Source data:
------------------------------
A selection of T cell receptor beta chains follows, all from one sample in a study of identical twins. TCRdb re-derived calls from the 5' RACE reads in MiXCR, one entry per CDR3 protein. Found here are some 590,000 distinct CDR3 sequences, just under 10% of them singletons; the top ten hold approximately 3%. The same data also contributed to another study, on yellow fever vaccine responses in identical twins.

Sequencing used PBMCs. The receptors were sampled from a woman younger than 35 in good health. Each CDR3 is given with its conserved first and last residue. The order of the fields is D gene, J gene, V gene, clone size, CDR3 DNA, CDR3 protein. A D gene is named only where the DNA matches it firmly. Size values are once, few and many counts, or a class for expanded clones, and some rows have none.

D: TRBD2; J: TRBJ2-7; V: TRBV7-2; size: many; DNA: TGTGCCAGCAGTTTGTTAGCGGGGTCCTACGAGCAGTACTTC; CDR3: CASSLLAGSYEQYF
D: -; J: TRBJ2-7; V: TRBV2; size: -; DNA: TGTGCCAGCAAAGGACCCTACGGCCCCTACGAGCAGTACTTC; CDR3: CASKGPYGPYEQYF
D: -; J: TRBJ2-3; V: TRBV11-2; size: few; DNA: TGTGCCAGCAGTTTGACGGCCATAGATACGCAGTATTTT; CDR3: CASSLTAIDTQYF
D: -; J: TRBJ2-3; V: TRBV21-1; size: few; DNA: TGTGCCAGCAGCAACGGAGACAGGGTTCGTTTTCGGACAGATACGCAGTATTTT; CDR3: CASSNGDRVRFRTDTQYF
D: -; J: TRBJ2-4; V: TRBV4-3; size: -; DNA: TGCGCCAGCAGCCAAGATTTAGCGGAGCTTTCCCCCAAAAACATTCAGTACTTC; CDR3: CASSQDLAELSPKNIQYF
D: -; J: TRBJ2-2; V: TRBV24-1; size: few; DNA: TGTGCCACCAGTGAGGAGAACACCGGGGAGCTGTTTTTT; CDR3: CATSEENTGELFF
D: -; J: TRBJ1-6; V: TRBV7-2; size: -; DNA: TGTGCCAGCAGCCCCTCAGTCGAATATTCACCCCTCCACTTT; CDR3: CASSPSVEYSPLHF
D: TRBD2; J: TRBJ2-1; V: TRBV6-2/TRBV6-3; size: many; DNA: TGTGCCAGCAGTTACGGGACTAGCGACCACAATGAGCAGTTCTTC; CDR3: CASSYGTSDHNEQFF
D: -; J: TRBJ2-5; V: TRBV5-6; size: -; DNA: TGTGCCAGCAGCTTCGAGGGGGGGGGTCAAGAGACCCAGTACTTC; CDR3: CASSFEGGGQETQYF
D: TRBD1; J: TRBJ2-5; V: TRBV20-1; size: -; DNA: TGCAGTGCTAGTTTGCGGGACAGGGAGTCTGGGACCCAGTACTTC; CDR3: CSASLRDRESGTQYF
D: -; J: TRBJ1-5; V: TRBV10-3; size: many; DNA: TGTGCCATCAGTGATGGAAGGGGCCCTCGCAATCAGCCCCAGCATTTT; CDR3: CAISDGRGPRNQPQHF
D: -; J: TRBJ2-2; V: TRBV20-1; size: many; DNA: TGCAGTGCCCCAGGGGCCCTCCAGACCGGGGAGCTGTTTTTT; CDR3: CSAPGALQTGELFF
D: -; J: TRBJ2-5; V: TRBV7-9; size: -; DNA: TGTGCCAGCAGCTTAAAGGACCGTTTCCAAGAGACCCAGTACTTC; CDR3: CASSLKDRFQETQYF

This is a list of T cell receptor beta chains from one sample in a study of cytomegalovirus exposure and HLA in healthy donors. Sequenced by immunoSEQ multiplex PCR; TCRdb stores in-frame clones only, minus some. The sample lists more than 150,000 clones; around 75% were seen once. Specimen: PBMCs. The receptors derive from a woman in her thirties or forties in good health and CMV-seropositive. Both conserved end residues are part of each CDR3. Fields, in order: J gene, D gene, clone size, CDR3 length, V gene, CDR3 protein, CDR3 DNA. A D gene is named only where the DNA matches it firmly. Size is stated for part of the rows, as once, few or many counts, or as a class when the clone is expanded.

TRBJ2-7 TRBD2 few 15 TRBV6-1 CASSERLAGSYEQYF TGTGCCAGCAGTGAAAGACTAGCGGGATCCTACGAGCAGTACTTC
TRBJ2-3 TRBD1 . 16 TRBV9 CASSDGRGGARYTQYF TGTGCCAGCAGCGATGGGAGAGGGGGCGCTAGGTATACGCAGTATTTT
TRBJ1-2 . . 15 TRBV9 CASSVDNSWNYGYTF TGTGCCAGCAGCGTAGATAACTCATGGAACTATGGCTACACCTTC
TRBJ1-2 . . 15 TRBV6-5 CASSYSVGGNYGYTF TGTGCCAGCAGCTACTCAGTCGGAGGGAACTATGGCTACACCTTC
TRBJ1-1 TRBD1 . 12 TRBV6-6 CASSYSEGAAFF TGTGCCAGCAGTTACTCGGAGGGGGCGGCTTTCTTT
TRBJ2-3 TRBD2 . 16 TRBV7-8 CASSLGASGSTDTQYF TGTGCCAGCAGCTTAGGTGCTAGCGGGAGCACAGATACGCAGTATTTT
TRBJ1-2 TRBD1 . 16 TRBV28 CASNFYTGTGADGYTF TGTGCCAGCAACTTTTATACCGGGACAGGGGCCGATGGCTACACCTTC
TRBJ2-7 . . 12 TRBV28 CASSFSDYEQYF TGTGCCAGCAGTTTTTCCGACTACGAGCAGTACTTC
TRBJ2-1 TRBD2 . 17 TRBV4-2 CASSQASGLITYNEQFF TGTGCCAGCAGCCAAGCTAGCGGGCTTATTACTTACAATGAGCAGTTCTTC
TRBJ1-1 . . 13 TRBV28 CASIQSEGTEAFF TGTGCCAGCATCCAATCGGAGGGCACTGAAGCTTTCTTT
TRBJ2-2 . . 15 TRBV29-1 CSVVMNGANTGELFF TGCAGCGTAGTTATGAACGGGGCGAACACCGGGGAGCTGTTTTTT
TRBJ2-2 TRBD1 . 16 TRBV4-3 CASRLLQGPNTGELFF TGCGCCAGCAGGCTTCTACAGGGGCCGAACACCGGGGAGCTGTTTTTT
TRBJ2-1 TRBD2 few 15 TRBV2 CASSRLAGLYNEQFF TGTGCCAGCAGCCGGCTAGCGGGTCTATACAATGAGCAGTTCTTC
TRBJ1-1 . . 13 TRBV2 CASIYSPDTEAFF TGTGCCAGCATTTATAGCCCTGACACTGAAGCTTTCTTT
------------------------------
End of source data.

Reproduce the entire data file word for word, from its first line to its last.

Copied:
A selection of T cell receptor beta chains follows, all from one sample in a study of identical twins. TCRdb re-derived calls from the 5' RACE reads in MiXCR, one entry per CDR3 protein. Found here are some 590,000 distinct CDR3 sequences, just under 10% of them singletons; the top ten hold approximately 3%. The same data also contributed to another study, on yellow fever vaccine responses in identical twins.

Sequencing used PBMCs. The receptors were sampled from a woman younger than 35 in good health. Each CDR3 is given with its conserved first and last residue. The order of the fields is D gene, J gene, V gene, clone size, CDR3 DNA, CDR3 protein. A D gene is named only where the DNA matches it firmly. Size values are once, few and many counts, or a class for expanded clones, and some rows have none.

D: TRBD2; J: TRBJ2-7; V: TRBV7-2; size: many; DNA: TGTGCCAGCAGTTTGTTAGCGGGGTCCTACGAGCAGTACTTC; CDR3: CASSLLAGSYEQYF
D: -; J: TRBJ2-7; V: TRBV2; size: -; DNA: TGTGCCAGCAAAGGACCCTACGGCCCCTACGAGCAGTACTTC; CDR3: CASKGPYGPYEQYF
D: -; J: TRBJ2-3; V: TRBV11-2; size: few; DNA: TGTGCCAGCAGTTTGACGGCCATAGATACGCAGTATTTT; CDR3: CASSLTAIDTQYF
D: -; J: TRBJ2-3; V: TRBV21-1; size: few; DNA: TGTGCCAGCAGCAACGGAGACAGGGTTCGTTTTCGGACAGATACGCAGTATTTT; CDR3: CASSNGDRVRFRTDTQYF
D: -; J: TRBJ2-4; V: TRBV4-3; size: -; DNA: TGCGCCAGCAGCCAAGATTTAGCGGAGCTTTCCCCCAAAAACATTCAGTACTTC; CDR3: CASSQDLAELSPKNIQYF
D: -; J: TRBJ2-2; V: TRBV24-1; size: few; DNA: TGTGCCACCAGTGAGGAGAACACCGGGGAGCTGTTTTTT; CDR3: CATSEENTGELFF
D: -; J: TRBJ1-6; V: TRBV7-2; size: -; DNA: TGTGCCAGCAGCCCCTCAGTCGAATATTCACCCCTCCACTTT; CDR3: CASSPSVEYSPLHF
D: TRBD2; J: TRBJ2-1; V: TRBV6-2/TRBV6-3; size: many; DNA: TGTGCCAGCAGTTACGGGACTAGCGACCACAATGAGCAGTTCTTC; CDR3: CASSYGTSDHNEQFF
D: -; J: TRBJ2-5; V: TRBV5-6; size: -; DNA: TGTGCCAGCAGCTTCGAGGGGGGGGGTCAAGAGACCCAGTACTTC; CDR3: CASSFEGGGQETQYF
D: TRBD1; J: TRBJ2-5; V: TRBV20-1; size: -; DNA: TGCAGTGCTAGTTTGCGGGACAGGGAGTCTGGGACCCAGTACTTC; CDR3: CSASLRDRESGTQYF
D: -; J: TRBJ1-5; V: TRBV10-3; size: many; DNA: TGTGCCATCAGTGATGGAAGGGGCCCTCGCAATCAGCCCCAGCATTTT; CDR3: CAISDGRGPRNQPQHF
D: -; J: TRBJ2-2; V: TRBV20-1; size: many; DNA: TGCAGTGCCCCAGGGGCCCTCCAGACCGGGGAGCTGTTTTTT; CDR3: CSAPGALQTGELFF
D: -; J: TRBJ2-5; V: TRBV7-9; size: -; DNA: TGTGCCAGCAGCTTAAAGGACCGTTTCCAAGAGACCCAGTACTTC; CDR3: CASSLKDRFQETQYF

This is a list of T cell receptor beta chains from one sample in a study of cytomegalovirus exposure and HLA in healthy donors. Sequenced by immunoSEQ multiplex PCR; TCRdb stores in-frame clones only, minus some. The sample lists more than 150,000 clones; around 75% were seen once. Specimen: PBMCs. The receptors derive from a woman in her thirties or forties in good health and CMV-seropositive. Both conserved end residues are part of each CDR3. Fields, in order: J gene, D gene, clone size, CDR3 length, V gene, CDR3 protein, CDR3 DNA. A D gene is named only where the DNA matches it firmly. Size is stated for part of the rows, as once, few or many counts, or as a class when the clone is expanded.

TRBJ2-7 TRBD2 few 15 TRBV6-1 CASSERLAGSYEQYF TGTGCCAGCAGTGAAAGACTAGCGGGATCCTACGAGCAGTACTTC
TRBJ2-3 TRBD1 . 16 TRBV9 CASSDGRGGARYTQYF TGTGCCAGCAGCGATGGGAGAGGGGGCGCTAGGTATACGCAGTATTTT
TRBJ1-2 . . 15 TRBV9 CASSVDNSWNYGYTF TGTGCCAGCAGCGTAGATAACTCATGGAACTATGGCTACACCTTC
TRBJ1-2 . . 15 TRBV6-5 CASSYSVGGNYGYTF TGTGCCAGCAGCTACTCAGTCGGAGGGAACTATGGCTACACCTTC
TRBJ1-1 TRBD1 . 12 TRBV6-6 CASSYSEGAAFF TGTGCCAGCAGTTACTCGGAGGGGGCGGCTTTCTTT
TRBJ2-3 TRBD2 . 16 TRBV7-8 CASSLGASGSTDTQYF TGTGCCAGCAGCTTAGGTGCTAGCGGGAGCACAGATACGCAGTATTTT
TRBJ1-2 TRBD1 . 16 TRBV28 CASNFYTGTGADGYTF TGTGCCAGCAACTTTTATACCGGGACAGGGGCCGATGGCTACACCTTC
TRBJ2-7 . . 12 TRBV28 CASSFSDYEQYF TGTGCCAGCAGTTTTTCCGACTACGAGCAGTACTTC
TRBJ2-1 TRBD2 . 17 TRBV4-2 CASSQASGLITYNEQFF TGTGCCAGCAGCCAAGCTAGCGGGCTTATTACTTACAATGAGCAGTTCTTC
TRBJ1-1 . . 13 TRBV28 CASIQSEGTEAFF TGTGCCAGCATCCAATCGGAGGGCACTGAAGCTTTCTTT
TRBJ2-2 . . 15 TRBV29-1 CSVVMNGANTGELFF TGCAGCGTAGTTATGAACGGGGCGAACACCGGGGAGCTGTTTTTT
TRBJ2-2 TRBD1 . 16 TRBV4-3 CASRLLQGPNTGELFF TGCGCCAGCAGGCTTCTACAGGGGCCGAACACCGGGGAGCTGTTTTTT
TRBJ2-1 TRBD2 few 15 TRBV2 CASSRLAGLYNEQFF TGTGCCAGCAGCCGGCTAGCGGGTCTATACAATGAGCAGTTCTTC
TRBJ1-1 . . 13 TRBV2 CASIYSPDTEAFF TGTGCCAGCATTTATAGCCCTGACACTGAAGCTTTCTTT